Date of Degree
Isotope Harvesting, FRIB, NSCL, Zr-88
Zr isotopes have various applications in nuclear science, such as 86Zr and 89Zr in nuclear medicine, 88Zr as a diagnostic isotope relevant to stockpile stewardship, and the fission product 95Zr useful as an s-process branch nucleus for study in astrophysics. To access these isotopes of interest, dedicated production methods and subsequent processing chemistry are required. Direct production routes can be technically challenging and difficult to obtain enough activity to meet demand. The processing chemistry of Zr isotopes is tedious due to the tendency for Zr to hydrolyze in solution without highly acidic conditions or a strong complexant. With the recent opening of the Facility for Rare Isotope Beams (FRIB), a new avenue is open to obtain Zr isotopes of interest in high yields from beam byproduct accumulation while avoiding hydrolyzing aqueous conditions.
During routine operation of the FRIB, radionuclides will accumulate in both the aqueous beam dump and along the beamline in the process of beam purification. These byproduct radionuclides, many of which are far from stability, can be collected and purified for use in other scientific applications in a process called isotope harvesting. In this work, the viability of harvesting Zr isotopes from solid components was investigated using several different separation methodologies. Initial work focused on the demonstration of solid-phase harvesting from a secondary 88Zr beam generated at the National Superconducting Cyclotron Laboratory (NSCL) that was stopped in a series of collectors comprised of Al, Cu, W, and Au foils. Total recovery of 88Zr was over three times higher recovery than in a previous aqueous-phase harvesting experiment by using anion-exchange and solvent extraction techniques.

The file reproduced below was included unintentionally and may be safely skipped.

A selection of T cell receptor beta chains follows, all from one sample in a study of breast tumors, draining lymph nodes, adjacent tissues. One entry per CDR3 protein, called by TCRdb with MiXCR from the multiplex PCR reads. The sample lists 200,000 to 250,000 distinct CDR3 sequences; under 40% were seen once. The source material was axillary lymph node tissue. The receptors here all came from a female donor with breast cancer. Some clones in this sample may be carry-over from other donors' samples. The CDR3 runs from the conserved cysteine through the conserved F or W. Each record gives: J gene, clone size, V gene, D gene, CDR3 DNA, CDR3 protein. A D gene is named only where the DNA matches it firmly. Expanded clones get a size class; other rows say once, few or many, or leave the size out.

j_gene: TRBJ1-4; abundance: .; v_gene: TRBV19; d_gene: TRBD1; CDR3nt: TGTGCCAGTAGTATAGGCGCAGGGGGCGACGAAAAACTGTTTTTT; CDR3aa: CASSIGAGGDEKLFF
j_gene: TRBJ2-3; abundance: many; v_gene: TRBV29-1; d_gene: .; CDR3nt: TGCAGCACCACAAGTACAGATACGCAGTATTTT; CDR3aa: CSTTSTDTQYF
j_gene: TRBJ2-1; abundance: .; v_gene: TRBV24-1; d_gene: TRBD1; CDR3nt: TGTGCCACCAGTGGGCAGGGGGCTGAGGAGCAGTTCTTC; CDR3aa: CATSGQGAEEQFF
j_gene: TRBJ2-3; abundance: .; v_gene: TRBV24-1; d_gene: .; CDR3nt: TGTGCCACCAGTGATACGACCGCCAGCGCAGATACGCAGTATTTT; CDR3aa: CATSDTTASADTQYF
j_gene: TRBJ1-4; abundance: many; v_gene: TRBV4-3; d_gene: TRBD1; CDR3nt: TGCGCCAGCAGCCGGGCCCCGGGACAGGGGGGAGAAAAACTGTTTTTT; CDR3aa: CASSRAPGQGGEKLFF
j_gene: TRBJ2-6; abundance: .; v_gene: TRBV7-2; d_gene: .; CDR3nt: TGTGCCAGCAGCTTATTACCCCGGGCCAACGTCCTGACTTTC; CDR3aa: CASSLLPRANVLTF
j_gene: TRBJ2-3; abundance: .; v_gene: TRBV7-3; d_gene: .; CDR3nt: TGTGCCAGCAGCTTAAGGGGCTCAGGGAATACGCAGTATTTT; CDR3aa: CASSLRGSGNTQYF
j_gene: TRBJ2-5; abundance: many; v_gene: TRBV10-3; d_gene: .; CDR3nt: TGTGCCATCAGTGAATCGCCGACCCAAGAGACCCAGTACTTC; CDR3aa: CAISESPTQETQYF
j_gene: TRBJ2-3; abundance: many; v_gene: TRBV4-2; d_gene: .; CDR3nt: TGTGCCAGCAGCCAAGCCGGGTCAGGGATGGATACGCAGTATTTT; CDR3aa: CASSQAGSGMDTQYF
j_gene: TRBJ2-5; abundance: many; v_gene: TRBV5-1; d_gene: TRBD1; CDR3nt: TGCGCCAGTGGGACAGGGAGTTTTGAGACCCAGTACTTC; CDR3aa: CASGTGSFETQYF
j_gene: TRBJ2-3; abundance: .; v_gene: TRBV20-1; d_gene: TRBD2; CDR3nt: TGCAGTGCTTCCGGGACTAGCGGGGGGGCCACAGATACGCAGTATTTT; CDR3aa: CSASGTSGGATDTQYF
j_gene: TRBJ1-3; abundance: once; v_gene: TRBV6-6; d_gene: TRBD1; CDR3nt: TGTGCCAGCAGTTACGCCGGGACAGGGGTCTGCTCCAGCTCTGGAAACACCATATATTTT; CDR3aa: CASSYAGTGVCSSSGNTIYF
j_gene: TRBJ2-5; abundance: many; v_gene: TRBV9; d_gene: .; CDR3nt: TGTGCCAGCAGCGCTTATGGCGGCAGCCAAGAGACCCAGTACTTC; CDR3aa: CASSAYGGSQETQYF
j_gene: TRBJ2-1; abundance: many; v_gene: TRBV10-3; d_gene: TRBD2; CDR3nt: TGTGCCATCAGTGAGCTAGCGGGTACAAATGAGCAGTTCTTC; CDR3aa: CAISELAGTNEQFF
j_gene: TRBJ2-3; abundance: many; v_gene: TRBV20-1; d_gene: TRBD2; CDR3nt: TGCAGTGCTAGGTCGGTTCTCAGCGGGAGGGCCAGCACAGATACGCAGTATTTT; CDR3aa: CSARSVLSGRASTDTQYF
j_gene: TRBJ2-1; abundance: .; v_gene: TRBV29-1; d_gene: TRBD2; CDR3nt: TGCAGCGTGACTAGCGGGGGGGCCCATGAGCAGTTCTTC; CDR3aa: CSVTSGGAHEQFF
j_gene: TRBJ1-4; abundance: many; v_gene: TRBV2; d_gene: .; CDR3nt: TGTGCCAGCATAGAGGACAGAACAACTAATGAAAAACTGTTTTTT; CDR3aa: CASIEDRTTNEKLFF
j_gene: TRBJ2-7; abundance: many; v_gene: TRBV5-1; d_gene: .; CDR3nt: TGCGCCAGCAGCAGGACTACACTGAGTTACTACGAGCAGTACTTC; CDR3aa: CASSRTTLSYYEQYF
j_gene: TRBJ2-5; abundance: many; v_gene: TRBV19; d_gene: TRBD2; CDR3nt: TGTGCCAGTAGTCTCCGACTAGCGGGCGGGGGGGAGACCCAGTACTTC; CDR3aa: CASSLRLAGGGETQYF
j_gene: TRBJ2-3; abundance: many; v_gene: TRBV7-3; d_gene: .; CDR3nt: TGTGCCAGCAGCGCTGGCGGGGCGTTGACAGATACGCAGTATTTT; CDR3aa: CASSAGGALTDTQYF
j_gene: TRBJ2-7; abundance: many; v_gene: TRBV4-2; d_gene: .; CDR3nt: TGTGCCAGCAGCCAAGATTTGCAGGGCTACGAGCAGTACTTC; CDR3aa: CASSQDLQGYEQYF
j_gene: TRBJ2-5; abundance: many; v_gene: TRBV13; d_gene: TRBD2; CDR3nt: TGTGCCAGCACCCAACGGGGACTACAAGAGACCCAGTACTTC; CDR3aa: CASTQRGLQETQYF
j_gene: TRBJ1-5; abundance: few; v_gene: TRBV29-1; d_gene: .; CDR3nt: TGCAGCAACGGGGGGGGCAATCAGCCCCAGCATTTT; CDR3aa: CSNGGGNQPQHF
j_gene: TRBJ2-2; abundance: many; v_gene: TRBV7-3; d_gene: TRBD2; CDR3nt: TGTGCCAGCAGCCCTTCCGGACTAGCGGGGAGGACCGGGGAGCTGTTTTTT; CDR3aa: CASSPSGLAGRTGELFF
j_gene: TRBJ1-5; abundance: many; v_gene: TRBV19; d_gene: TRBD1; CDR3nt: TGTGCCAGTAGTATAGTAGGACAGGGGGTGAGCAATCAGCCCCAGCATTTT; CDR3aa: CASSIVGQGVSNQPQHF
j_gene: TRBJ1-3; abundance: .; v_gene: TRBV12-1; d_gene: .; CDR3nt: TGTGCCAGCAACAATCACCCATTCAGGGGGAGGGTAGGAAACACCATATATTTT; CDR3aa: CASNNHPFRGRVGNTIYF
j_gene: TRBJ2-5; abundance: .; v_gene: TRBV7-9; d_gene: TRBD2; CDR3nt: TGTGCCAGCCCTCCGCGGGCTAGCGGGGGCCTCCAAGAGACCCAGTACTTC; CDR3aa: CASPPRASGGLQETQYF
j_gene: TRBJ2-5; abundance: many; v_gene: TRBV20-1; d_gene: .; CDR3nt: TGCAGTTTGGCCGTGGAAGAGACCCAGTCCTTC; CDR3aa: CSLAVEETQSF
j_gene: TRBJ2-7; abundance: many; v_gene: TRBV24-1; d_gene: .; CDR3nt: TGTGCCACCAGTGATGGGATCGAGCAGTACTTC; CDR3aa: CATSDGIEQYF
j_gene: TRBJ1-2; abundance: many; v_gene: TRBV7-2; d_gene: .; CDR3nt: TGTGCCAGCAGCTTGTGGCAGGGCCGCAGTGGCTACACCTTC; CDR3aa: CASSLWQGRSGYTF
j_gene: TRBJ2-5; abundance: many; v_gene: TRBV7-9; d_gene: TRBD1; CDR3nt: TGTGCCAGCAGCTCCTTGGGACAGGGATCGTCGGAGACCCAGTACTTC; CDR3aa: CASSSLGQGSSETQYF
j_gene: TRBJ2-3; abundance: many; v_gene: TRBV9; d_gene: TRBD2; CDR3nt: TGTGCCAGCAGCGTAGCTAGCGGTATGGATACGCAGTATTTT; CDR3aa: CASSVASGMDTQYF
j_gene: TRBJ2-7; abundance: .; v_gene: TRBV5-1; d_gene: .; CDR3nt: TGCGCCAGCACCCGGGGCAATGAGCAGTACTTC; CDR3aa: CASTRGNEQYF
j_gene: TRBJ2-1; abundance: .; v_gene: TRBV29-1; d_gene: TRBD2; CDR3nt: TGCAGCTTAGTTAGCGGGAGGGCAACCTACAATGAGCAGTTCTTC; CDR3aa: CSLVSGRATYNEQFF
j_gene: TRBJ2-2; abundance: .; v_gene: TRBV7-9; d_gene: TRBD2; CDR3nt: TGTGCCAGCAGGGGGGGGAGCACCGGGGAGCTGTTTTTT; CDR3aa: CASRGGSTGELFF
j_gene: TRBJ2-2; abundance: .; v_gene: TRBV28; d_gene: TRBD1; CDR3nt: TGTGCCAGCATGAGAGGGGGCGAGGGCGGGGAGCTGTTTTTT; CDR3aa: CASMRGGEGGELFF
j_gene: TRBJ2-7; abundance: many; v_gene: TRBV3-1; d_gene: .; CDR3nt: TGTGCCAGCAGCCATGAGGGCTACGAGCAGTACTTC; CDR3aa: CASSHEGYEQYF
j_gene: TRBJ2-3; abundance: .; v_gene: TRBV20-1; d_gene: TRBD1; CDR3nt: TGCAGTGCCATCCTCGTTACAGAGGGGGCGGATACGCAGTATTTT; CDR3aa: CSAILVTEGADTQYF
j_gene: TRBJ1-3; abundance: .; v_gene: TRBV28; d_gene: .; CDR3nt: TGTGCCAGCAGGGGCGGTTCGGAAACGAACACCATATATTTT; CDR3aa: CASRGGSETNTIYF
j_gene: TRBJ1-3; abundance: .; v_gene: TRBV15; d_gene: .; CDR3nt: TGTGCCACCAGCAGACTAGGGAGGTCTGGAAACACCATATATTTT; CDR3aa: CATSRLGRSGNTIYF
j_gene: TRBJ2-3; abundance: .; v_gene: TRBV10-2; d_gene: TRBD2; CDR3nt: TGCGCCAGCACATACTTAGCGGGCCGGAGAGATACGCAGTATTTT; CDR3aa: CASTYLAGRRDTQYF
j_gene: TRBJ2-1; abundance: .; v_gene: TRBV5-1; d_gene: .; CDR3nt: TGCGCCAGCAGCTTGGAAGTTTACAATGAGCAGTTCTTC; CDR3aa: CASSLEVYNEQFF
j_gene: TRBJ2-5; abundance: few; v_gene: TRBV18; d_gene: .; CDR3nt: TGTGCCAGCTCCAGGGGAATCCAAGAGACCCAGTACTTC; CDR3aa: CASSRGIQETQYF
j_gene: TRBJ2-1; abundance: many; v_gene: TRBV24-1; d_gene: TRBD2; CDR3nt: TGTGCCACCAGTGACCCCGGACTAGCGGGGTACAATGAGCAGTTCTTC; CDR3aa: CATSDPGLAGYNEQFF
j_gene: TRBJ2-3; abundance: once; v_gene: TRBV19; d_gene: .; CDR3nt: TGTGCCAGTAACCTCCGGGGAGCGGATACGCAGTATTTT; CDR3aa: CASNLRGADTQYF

Further investigation into other separation methodologies for harvesting Zr at FRIB was conducted to increase the extraction efficiency and target short-lived isotopes of Zr. Due to the complex nature of bulk metal matrices containing radionuclides of Zr, purification methods need to be tested under conditions that are amenable to the isotope harvesting facilities present at FRIB. In this work, a TOPO impregnated resin was synthesized for application to solid-phase isotope harvesting of trace Zr from bulk metal matrices at FRIB.
The chemistry developed for harvesting of Zr was adapted to a supported liquid membrane (SLM) system using 3D-printed microfluidic modules. Performing Zr extractions on the microfluidic scale is a rapid and efficient separation method applicable to harvesting short-lived Zr. The utility of solid-phase isotope harvesting to access elements such as Zr that readily hydrolyze in near-neutral pH aqueous conditions has been demonstrated using several approaches for application to harvesting from solid components at FRIB.
Bence, Jake A., "Separation of Zr from Complex Matrices for Isotope Harvesting Applications" (2023). CUNY Academic Works.
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